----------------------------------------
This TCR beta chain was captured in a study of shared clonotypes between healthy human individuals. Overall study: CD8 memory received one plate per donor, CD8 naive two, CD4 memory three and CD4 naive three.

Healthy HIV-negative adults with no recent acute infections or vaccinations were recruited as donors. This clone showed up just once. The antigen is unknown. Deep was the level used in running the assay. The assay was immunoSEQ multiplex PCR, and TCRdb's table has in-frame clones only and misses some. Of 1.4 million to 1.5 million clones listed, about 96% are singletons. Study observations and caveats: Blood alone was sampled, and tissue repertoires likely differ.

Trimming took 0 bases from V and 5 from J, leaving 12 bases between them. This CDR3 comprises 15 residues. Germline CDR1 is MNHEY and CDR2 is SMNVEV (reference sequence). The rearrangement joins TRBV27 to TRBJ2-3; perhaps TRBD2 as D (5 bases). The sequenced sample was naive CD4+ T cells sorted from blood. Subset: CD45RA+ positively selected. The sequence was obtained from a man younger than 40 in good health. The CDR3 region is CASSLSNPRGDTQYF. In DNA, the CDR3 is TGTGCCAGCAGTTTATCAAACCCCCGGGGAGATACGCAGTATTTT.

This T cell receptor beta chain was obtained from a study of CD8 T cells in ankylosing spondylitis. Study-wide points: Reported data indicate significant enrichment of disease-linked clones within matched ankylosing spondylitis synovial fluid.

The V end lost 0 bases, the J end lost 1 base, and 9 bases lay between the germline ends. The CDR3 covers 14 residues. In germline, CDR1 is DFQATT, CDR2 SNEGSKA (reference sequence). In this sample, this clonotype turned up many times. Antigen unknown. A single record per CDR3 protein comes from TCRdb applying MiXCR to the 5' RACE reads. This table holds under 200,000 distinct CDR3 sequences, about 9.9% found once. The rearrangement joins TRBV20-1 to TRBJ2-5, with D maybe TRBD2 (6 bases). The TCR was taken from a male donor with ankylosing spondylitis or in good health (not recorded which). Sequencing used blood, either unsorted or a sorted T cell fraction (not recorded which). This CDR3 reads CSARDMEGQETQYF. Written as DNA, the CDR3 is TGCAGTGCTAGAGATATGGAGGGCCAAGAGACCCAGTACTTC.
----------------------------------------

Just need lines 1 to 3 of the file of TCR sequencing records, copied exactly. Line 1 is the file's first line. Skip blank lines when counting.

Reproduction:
This TCR beta chain was captured in a study of shared clonotypes between healthy human individuals. Overall study: CD8 memory received one plate per donor, CD8 naive two, CD4 memory three and CD4 naive three.

Healthy HIV-negative adults with no recent acute infections or vaccinations were recruited as donors. This clone showed up just once. The antigen is unknown. Deep was the level used in running the assay. The assay was immunoSEQ multiplex PCR, and TCRdb's table has in-frame clones only and misses some. Of 1.4 million to 1.5 million clones listed, about 96% are singletons. Study observations and caveats: Blood alone was sampled, and tissue repertoires likely differ.

Trimming took 0 bases from V and 5 from J, leaving 12 bases between them. This CDR3 comprises 15 residues. Germline CDR1 is MNHEY and CDR2 is SMNVEV (reference sequence). The rearrangement joins TRBV27 to TRBJ2-3; perhaps TRBD2 as D (5 bases). The sequenced sample was naive CD4+ T cells sorted from blood. Subset: CD45RA+ positively selected. The sequence was obtained from a man younger than 40 in good health. The CDR3 region is CASSLSNPRGDTQYF. In DNA, the CDR3 is TGTGCCAGCAGTTTATCAAACCCCCGGGGAGATACGCAGTATTTT.